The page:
An Post offers a way of paying bills for free at its network of 1,150 post offices or online at Mybills.ie, which has 70,000 registered users. To use the online service, you transfer funds from your bank account by direct debit or electronic transfer to Mybills.ie. It passes the money to the companies whose bills you want to pay. To get the most from the service, you should try to pay several bills together to limit the number of funds transfers, each of which will trigger a transaction charge.

More than 100 companies have signed up for the service including Airtricity, Bord Gais, Eircom, Electric Ireland, 02, 3 and Vodafone. Mybills.ie also allows payments to many local authorities and waste companies. MBNA is the only credit card company on the list of payees though, while Irish Life is the only insurance company. Sky and UPC are also missing.

Payments are not made by direct debit, leaving users free to decide how much of each bill they want to pay. The drawback is that they lose the discounts offered by all energy suppliers to encourage customers to pay by direct debit.

Enda Kelly, retail manager for An Post’s eastern region said: “It’s simple, free and secure. It can save people a lot of money in transaction fees.”


Bank customers should think strategically to limit transactions, and therefore charges on their accounts. ATM withdrawals can be reduced by using the cashback facility on debit cards, combining cash and purchases in a single transaction for a single fee.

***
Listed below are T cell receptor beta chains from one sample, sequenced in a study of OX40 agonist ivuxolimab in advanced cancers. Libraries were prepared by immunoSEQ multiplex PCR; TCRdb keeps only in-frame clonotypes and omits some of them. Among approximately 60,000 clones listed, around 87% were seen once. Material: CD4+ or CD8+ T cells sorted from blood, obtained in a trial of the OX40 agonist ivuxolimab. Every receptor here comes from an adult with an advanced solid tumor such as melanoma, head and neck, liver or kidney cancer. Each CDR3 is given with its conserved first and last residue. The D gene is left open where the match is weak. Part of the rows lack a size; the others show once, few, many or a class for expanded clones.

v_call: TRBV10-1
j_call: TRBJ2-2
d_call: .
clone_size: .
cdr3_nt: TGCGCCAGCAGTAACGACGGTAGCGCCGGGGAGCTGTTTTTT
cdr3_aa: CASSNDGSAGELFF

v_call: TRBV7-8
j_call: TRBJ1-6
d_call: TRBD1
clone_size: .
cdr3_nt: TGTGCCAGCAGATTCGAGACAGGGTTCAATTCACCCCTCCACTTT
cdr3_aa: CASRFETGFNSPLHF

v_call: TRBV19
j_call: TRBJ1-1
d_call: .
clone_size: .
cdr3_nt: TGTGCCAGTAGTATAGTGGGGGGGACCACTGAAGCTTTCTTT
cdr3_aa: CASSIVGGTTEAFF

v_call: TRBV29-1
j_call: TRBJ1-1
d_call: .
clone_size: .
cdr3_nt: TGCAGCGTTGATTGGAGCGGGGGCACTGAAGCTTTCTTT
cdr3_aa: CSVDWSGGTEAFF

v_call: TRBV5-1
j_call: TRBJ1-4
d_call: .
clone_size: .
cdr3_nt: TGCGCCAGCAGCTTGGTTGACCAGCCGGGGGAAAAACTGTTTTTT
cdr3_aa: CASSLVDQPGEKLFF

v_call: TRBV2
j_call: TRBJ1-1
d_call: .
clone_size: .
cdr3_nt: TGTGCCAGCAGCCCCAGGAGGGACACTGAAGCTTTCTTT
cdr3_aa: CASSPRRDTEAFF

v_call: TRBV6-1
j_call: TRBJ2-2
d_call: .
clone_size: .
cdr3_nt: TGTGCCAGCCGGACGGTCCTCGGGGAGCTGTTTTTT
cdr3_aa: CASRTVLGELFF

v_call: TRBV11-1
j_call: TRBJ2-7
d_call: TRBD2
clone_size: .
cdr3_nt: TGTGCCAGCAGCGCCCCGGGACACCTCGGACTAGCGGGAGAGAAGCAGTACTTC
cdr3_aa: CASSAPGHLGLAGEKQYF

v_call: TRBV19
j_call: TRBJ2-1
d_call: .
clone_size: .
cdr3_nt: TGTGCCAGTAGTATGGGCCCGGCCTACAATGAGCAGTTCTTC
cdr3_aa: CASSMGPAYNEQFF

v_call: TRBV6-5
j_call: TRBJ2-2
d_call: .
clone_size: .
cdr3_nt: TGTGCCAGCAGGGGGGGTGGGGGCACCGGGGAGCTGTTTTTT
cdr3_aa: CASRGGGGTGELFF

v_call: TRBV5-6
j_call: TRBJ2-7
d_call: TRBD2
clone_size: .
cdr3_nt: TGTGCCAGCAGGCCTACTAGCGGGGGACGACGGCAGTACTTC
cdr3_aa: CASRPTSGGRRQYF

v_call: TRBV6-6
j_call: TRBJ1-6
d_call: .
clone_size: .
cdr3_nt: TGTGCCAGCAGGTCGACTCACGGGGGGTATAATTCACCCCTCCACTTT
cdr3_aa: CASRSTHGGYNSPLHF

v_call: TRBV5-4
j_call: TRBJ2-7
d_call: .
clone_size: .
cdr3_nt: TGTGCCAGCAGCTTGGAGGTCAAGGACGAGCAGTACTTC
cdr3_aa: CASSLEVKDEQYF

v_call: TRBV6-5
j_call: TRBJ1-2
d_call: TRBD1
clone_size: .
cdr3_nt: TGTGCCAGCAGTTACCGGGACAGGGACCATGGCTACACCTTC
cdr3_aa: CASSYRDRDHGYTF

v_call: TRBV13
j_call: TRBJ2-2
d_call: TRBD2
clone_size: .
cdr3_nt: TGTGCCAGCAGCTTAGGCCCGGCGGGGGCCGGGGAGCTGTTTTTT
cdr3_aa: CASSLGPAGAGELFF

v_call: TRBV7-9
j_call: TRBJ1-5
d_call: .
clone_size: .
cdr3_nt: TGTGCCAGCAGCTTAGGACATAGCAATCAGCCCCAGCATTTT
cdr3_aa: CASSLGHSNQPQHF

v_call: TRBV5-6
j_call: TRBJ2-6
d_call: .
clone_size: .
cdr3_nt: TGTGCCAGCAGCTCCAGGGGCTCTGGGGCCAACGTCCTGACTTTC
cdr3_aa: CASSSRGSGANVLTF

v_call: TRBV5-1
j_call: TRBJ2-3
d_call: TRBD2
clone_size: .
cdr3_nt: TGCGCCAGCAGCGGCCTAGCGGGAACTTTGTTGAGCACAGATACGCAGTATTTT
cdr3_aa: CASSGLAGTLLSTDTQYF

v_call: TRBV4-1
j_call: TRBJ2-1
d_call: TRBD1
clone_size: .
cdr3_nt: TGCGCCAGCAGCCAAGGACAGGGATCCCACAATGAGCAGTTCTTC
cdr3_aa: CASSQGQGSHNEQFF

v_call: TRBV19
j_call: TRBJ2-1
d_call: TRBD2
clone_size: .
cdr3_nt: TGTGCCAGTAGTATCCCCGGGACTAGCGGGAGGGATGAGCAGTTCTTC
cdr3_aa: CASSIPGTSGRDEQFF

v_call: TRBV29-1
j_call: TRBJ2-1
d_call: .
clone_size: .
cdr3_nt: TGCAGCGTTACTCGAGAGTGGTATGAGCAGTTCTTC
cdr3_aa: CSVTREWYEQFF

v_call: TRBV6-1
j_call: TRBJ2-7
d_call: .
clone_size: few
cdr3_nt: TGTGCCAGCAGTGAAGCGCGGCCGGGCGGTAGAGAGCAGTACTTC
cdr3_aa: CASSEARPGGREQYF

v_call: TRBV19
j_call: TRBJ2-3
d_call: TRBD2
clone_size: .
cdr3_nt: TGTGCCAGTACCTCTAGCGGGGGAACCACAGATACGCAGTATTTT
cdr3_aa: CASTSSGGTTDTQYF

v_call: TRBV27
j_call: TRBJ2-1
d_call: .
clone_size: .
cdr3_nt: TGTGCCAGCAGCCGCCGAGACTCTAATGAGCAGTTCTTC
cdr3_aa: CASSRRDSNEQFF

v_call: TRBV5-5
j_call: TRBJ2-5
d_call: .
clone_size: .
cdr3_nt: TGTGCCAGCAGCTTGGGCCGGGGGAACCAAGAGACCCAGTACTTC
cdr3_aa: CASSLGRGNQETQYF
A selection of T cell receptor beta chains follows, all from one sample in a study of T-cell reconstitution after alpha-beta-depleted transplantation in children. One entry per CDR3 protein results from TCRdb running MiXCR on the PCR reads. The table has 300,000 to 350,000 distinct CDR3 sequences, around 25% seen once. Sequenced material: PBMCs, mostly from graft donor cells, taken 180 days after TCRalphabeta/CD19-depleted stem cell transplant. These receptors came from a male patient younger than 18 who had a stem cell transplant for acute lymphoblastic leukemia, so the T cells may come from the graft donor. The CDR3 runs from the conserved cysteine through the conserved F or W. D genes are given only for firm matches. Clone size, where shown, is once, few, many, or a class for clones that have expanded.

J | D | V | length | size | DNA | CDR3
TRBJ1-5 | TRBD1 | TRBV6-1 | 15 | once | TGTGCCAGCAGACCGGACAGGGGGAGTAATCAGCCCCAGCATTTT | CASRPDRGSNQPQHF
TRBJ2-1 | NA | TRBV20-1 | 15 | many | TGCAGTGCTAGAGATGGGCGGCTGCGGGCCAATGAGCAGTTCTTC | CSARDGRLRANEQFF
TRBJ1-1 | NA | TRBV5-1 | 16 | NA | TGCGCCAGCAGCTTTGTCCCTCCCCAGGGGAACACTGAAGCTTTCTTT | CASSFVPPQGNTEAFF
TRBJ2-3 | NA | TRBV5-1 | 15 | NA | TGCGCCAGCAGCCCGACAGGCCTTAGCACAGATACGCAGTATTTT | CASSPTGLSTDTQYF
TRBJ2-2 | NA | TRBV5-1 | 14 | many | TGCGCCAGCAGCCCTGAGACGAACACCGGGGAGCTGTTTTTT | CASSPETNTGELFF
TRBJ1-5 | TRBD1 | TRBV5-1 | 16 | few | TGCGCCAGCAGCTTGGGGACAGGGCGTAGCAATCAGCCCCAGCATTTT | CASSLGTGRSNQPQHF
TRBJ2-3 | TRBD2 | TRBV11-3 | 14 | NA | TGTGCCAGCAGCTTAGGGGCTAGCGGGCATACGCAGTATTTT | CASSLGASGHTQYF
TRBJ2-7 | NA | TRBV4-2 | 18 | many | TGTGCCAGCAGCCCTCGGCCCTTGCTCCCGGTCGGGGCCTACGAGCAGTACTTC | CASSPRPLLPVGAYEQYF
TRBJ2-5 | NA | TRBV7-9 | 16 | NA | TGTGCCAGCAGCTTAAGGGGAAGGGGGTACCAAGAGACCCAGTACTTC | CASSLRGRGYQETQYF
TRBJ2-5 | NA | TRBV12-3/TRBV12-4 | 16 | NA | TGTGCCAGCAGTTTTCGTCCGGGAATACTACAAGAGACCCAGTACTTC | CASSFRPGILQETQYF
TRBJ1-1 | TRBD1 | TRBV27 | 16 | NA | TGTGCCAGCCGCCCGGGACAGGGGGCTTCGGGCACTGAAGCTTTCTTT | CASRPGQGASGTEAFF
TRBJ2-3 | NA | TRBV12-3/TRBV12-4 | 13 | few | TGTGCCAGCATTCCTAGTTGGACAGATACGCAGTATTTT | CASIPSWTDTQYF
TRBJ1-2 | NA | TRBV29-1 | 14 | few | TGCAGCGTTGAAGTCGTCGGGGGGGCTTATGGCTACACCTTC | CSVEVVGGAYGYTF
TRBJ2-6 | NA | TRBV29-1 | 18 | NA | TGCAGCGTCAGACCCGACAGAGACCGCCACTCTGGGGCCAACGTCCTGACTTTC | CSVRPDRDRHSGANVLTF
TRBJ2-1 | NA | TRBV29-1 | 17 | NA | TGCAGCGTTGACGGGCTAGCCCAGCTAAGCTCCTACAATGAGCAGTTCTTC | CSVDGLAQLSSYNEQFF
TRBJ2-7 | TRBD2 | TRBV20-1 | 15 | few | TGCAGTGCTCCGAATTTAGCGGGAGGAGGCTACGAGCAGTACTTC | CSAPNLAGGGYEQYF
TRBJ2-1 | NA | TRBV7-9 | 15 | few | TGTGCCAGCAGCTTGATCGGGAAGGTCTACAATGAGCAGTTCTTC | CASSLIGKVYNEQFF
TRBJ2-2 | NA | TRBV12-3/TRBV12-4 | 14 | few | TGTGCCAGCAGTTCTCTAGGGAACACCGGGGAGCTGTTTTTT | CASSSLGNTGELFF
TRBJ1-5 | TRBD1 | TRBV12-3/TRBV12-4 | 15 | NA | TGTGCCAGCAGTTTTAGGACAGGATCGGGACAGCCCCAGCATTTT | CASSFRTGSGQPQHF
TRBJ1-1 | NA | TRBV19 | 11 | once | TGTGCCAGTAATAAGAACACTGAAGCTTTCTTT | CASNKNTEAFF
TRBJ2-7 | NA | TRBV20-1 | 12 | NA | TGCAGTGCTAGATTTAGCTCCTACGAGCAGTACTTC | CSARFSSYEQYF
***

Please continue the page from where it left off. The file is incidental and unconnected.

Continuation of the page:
Cashback on Laser cards allows you to take up to €100 from your account when paying for purchases at supermarkets, filling stations and other outlets that have a lot of cash. It is also available with the Visa debit cards that are gradually replacing Laser. Banks do not charge extra for cashback, although you will pay the usual fee for the debit card transaction.

The National Cousumer Agency (NCA) advises switching more of your spending from debit to credit cards as another way of avoiding bank charges. Most credit cards have no annual fees, apart from the government stamp duty of €30. “You do not pay transaction fees on a credit card and it will give you free credit as long as you clear your bill in full and on time,” the NCA said.

The drawback is that credit card payments can attract surcharges, especially when paying airlines, travel companies and some retailers. The European Union plans to ban excessive surcharges that exceed the cost to retailers of accepting credit cards. This will not happen until 2014.

If you do not have a credit card, the NCA suggests using a prepaid card. Most are riddled with expensive fees though. Simon Moynihan of Bonkers.ie, a price comparison site, said: “The Moneybookers card is a good choice if you need a general purpose prepaid card. It has an annual fee of €10 but there are no top-up fees (for loading value on the card), no usage fees and not inactivity fee (if it is not used regularly).”


Current account charges can spiral out of control if you exceed the overdraft limit, resulting in interest surcharges and referral fees for direct debits and other payments that are bounced as a result. Cheques should be avoided because they can cost up to 80c – 50c in government stamp duty and up to 30c in bank charges.

According to a study by the Central Bank, a sample customer who writes a lot of cheques and regularly dips into an unauthorised overdraft could run up current account charges of almost €300 per year.

The above is an excerpt from a longer article by Niall Brady which appeared in the Money supplement to the Sunday Times on 27th May 2012.